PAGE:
I requested to keep the excess cloth from the bottom. I just couldn't bear to waste that fine old madras. Maybe I'll have Ellie fashion a bow tie out of it for me...or something.

22 June 2010

Sockeye; Reprise

Fresh back from the dry cleaners, and not a moment too soon. 80 degrees of sunny dry heat. What else would a guy wear but a jacket the color of fresh sockeye salmon:

I knew this jacket was a pip the day I bought it, but the thing was filthy...like brittle with dirt. Still, I saw the potential, because you have to think that way when you're buying someone else's junk. Now, it's soft and fresh, and two shades more vibrant. I also had our man Mr. Lee change the matching salmon colored buttons for white ones. That little extra dose of casual goes a long way to making sense of this jacket, no?

It's almost impossible to photograph, but there are actually microscopic bits of navy blue thread woven into this fine piece of vintage hop sack. That's why the navy gingham square is such a ringer. Before someone else says it, I am fully aware that the white tennis shirts have been getting heavy play lately. But when trotting out something in so strong a color as this jacket for the trial run, best to set it off with neutrals. Next time, maybe a white oxford with a navy pencil stripe, or perhaps a navy kn it tie with white dots...

Down below, a pair of brown suede bit loafer driving shoes by Salvatore Ferragamo that I picked up only this morning for $6.00. Not Gucci, but close enough. Talk about divine providence, huh?

Overall, this may be a teensy bit more "Hollywood" for me...but after all, though my style may be steeped in the traditions of New England, I am underneath it all an Italian.
p.s. What thw F***? I swear I didn't see this until after.

19 June 2010

Authenticity (or not)

"Authenticity" is a tricky concept. Sometimes it is of the utmost importance. Take Champagne, for example. There's the real stuff, delicate, toasty, and ethereal, something truly in a class by itself. And then there's the other stuff. White wine with bubbles in it, often called champagne, but not the same thing, not even close. Nice enough in it's own right, but not even close.

And there are "Nantucket Reds", the coral pink faded cotton pants that have for many years been iconic of true east coast gentility.
I love my reds. Come Summer time, I wear them quite often, especially on hot days. Today we were pushing 90, and all it took was a navy blue tennis shirt and a madras belt and I was both comfortable and well put together. They're like wearing khakis, only better. Tennis shirt and khakis? That's alright, if you want to look like a sales rep from the local beer distributor. Tennis shirt and reds? Flashy enough to be cool without being an over-the-top pushy weirdo (at least in Boston, anyway.)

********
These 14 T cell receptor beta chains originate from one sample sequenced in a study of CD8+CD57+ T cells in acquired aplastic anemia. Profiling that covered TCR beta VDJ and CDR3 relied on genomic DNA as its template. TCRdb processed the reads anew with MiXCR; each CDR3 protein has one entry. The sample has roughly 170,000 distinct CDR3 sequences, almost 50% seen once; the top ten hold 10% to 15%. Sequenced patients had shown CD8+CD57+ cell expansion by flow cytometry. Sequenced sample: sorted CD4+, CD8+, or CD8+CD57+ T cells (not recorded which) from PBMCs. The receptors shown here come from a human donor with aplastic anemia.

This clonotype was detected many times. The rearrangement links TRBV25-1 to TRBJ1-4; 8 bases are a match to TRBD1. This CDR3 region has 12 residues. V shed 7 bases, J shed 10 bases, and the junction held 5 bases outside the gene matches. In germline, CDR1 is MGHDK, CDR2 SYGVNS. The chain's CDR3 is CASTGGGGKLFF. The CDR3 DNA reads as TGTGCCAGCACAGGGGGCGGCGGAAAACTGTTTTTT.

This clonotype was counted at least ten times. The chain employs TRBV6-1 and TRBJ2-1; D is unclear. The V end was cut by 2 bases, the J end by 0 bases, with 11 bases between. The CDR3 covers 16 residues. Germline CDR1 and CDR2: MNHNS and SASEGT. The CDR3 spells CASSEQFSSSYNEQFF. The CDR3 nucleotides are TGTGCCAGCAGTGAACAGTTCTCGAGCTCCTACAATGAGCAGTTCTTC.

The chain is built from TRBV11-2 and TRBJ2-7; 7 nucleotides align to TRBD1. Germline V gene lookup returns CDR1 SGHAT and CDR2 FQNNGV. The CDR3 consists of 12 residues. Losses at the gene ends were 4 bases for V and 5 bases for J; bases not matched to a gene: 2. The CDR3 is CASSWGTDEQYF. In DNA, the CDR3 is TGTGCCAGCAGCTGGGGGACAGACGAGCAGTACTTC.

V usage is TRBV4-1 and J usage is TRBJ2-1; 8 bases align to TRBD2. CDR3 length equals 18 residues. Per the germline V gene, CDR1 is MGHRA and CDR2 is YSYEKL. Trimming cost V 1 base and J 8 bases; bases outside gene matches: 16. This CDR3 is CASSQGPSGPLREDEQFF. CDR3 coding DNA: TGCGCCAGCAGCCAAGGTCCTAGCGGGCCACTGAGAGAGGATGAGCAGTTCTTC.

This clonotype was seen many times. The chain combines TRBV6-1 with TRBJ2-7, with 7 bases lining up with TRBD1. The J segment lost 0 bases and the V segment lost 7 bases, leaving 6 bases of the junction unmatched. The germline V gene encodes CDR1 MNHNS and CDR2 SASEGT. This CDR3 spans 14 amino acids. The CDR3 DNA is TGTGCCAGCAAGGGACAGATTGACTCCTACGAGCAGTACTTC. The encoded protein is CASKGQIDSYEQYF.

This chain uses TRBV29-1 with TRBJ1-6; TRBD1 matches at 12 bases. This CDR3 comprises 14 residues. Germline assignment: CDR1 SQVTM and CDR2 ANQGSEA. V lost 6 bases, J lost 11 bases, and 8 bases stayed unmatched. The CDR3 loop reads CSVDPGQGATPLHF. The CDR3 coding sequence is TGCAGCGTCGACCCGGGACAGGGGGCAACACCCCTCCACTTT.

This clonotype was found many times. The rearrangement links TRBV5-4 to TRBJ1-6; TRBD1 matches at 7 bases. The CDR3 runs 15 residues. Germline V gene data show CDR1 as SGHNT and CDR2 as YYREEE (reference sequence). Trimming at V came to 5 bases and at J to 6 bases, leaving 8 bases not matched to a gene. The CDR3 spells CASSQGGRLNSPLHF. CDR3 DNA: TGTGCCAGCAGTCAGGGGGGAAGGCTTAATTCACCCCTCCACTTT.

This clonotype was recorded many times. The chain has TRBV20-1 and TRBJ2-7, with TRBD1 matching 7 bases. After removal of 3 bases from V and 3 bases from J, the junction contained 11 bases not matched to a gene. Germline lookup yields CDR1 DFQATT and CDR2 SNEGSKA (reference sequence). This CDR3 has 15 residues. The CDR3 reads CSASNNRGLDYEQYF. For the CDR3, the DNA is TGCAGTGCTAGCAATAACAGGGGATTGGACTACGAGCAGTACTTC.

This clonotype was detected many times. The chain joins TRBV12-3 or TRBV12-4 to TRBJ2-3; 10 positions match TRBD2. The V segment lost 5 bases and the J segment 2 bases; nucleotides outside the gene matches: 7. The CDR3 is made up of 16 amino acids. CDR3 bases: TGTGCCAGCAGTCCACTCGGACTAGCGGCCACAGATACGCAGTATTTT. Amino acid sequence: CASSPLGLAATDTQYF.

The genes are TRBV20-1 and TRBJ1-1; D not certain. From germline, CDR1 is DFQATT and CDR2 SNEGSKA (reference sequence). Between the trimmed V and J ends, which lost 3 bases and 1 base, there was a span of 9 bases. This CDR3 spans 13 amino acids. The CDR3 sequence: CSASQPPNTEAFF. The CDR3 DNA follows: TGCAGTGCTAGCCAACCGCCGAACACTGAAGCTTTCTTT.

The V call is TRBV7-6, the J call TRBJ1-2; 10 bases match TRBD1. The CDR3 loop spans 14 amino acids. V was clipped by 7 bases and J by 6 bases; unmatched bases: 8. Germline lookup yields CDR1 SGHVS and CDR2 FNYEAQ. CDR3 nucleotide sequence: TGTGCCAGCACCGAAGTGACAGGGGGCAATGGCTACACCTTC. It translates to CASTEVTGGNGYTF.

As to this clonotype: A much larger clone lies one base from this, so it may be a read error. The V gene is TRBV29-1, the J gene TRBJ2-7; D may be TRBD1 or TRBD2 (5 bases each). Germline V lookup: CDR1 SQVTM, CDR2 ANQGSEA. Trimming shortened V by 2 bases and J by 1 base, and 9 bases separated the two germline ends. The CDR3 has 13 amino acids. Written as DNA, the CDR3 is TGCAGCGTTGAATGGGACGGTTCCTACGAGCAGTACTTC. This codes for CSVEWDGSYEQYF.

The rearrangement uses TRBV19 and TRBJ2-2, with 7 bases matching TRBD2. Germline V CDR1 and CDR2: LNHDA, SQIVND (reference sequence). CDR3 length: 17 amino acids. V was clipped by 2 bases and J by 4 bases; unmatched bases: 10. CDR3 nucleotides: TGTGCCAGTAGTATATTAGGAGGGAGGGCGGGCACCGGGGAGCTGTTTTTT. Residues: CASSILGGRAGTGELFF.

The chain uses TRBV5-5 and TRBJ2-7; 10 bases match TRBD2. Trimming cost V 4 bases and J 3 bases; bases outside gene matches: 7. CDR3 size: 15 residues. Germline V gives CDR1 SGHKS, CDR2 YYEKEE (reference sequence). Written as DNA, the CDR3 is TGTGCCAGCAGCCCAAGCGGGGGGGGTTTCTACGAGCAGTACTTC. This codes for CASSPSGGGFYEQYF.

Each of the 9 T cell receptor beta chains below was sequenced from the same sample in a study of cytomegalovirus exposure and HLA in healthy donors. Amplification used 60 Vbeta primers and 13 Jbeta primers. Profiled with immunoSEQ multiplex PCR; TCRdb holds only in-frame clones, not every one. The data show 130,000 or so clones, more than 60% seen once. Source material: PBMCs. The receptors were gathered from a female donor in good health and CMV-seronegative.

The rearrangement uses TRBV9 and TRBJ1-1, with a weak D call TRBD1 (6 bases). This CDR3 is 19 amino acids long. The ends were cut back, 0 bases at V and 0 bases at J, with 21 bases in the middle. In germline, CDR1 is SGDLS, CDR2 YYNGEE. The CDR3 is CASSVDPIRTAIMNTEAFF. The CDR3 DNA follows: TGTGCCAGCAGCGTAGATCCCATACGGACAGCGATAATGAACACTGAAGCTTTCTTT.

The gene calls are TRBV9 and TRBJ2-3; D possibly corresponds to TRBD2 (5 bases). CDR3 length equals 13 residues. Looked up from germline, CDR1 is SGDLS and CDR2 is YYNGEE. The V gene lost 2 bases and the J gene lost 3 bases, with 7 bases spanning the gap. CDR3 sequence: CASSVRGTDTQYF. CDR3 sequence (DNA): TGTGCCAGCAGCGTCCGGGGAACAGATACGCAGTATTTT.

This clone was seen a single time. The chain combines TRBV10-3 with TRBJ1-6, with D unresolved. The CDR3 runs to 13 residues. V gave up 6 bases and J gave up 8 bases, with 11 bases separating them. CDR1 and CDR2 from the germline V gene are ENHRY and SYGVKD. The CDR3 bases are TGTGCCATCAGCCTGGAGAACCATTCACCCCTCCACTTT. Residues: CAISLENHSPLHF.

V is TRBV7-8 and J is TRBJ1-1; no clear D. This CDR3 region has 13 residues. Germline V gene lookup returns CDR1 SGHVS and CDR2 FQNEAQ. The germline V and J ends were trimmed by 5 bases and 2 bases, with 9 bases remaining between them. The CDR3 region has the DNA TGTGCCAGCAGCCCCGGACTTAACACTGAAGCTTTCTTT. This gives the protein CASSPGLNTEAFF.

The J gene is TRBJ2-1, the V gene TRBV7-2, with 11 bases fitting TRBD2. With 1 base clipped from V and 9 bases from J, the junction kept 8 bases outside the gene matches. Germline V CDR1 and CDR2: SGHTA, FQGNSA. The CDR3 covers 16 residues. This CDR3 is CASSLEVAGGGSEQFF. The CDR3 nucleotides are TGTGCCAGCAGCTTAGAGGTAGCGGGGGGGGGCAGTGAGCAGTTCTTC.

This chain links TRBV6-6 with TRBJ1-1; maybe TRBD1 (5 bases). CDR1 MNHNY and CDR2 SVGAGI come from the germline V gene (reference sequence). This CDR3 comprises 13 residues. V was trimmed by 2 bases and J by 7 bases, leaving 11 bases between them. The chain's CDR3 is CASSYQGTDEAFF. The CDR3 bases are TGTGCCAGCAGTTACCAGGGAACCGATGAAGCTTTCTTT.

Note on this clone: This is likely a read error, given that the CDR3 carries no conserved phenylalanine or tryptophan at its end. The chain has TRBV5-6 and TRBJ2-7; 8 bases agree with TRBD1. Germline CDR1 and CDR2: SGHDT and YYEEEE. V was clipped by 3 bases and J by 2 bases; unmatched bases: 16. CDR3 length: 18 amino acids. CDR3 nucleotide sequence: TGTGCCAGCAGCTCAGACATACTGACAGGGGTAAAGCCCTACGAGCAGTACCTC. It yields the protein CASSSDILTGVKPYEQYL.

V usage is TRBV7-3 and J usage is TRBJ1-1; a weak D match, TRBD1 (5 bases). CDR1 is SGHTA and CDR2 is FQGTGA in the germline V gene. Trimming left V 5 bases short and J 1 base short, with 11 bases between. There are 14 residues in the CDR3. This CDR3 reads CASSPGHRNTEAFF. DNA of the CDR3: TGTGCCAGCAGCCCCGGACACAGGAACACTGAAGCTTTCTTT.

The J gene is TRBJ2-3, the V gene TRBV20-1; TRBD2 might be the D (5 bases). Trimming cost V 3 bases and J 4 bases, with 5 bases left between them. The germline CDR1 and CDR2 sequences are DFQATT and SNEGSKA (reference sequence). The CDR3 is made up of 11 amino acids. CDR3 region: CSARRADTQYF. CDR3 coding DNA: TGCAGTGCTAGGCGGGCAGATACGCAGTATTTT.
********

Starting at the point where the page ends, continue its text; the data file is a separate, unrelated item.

Part of the attraction of reds has always been the fade they develop when they age. A few years back when I got these pants, they were at least two shades darker, almost the color of the infamous sockeye jacket. Now they've reached a nice medium pink, and fading nicely at the edges of the pockets. Next step, a bit of fray at the hems. But...

...they're not "real". True Nantucket Reds come only from Murray's Toggery Shop on Martha's Vineyard,and are made of sailcloth, and cost a lot of money. Mine hail from Lands' End by way of the thrift store, and cost $4.99. So there not authentic, but who cares? Just tonight, a young lady referred to them as "J.F.K. pants". Good enough for me. I had a pair from Murray's once, but I actually like these better. The cloth is soft like an old pair of khakis. Sailcloth is thick, rigid and coarse, all worthy attributes in a sail, but frankly a bit uncomfortable on a hot day, if you ask me.

Don't get me wrong. Any well dressed guy ought to know the origins and evolution of the clothes he wears. It helps to have context, especially with some of the unusual items. But real authenticity can be of dubious importance. After all, how many of you brought your khakis back home after an honorable discharge from the Army in 1946, or were aboard the H.M.S. Blazer in 1837 for the visit of Queen Victoria, or actually play tennis in a Lacoste tennis shirt? The list is endless. Besides, these pants are really only "authentic" as part of the uniform of an old money New England white guy. Beats me how they wound up in the closet of a tattooed Italian-American three time college drop out who works nights in the liquor store.

Authenticity is good, just don't take it too far. It's only clothes we're talking about here, not Champagne.p.s. The Nantucket Reds currently available from Murray's are "imported". How's that for authentic?

17 June 2010

Yesterday & Today (Quirks & Conservatism)

Menswear hasn't changed much in 100 years...at least not the good stuff. After a weeks worth of pushy and perhaps questionable sartorial attempts, I chose today a fully classic combination. But in reviewing the photos, I realize that there are some particulars about the cut and fit of many of my clothes that may seem a bit peculiar. As you may have guessed by now, every little detail of my rigs, no matter how seemingly insignificant, is there on purpose. So, before we begin a discussion of the 'right' or 'wrong' of these things, allow me to present my point:

I'm 5'10". The rules tell me that I should wear a size 40 regular jacket. But I wear a size 40 short, technically the 'wrong' size for me. But it isn't wrong...not for me.

I came up learning that a man's jacket should extend just to the tip of his thumb. As you can see in the above photo, my favorite trusty J.Press hop sack blazer falls well short of this mark, by an inch or more. This works for me, because my inseam is only 29 inches. Through the years, I've discovered that a size regular, my 'proper' size, makes my legs look stumpy, while a shorter coat makes me look taller and leaner. This jacket, besides being a hard wearing quality piece in excellent shape for its age, is one of the most flattering and useful things I've ever owned.